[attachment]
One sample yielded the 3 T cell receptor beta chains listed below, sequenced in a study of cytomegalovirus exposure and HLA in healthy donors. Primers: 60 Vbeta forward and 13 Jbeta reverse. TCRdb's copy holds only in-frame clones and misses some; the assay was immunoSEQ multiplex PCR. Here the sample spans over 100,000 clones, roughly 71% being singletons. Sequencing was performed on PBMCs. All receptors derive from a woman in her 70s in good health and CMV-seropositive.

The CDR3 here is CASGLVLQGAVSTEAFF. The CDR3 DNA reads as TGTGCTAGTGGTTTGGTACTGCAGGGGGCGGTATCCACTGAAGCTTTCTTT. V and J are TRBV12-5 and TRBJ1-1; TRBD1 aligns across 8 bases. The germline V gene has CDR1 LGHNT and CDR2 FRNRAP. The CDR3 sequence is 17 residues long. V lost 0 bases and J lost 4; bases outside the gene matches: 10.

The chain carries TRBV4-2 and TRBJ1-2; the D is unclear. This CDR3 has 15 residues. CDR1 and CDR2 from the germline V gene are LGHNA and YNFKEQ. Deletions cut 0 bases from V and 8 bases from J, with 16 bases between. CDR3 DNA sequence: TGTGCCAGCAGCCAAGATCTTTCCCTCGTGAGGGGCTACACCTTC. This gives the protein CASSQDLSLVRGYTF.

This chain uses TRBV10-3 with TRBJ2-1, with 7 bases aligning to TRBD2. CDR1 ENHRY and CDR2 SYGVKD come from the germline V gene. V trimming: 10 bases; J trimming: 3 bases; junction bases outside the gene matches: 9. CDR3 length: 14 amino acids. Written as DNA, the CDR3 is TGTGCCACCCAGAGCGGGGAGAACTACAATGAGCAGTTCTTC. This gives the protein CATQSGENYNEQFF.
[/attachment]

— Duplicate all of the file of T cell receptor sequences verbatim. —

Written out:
One sample yielded the 3 T cell receptor beta chains listed below, sequenced in a study of cytomegalovirus exposure and HLA in healthy donors. Primers: 60 Vbeta forward and 13 Jbeta reverse. TCRdb's copy holds only in-frame clones and misses some; the assay was immunoSEQ multiplex PCR. Here the sample spans over 100,000 clones, roughly 71% being singletons. Sequencing was performed on PBMCs. All receptors derive from a woman in her 70s in good health and CMV-seropositive.

The CDR3 here is CASGLVLQGAVSTEAFF. The CDR3 DNA reads as TGTGCTAGTGGTTTGGTACTGCAGGGGGCGGTATCCACTGAAGCTTTCTTT. V and J are TRBV12-5 and TRBJ1-1; TRBD1 aligns across 8 bases. The germline V gene has CDR1 LGHNT and CDR2 FRNRAP. The CDR3 sequence is 17 residues long. V lost 0 bases and J lost 4; bases outside the gene matches: 10.

The chain carries TRBV4-2 and TRBJ1-2; the D is unclear. This CDR3 has 15 residues. CDR1 and CDR2 from the germline V gene are LGHNA and YNFKEQ. Deletions cut 0 bases from V and 8 bases from J, with 16 bases between. CDR3 DNA sequence: TGTGCCAGCAGCCAAGATCTTTCCCTCGTGAGGGGCTACACCTTC. This gives the protein CASSQDLSLVRGYTF.

This chain uses TRBV10-3 with TRBJ2-1, with 7 bases aligning to TRBD2. CDR1 ENHRY and CDR2 SYGVKD come from the germline V gene. V trimming: 10 bases; J trimming: 3 bases; junction bases outside the gene matches: 9. CDR3 length: 14 amino acids. Written as DNA, the CDR3 is TGTGCCACCCAGAGCGGGGAGAACTACAATGAGCAGTTCTTC. This gives the protein CATQSGENYNEQFF.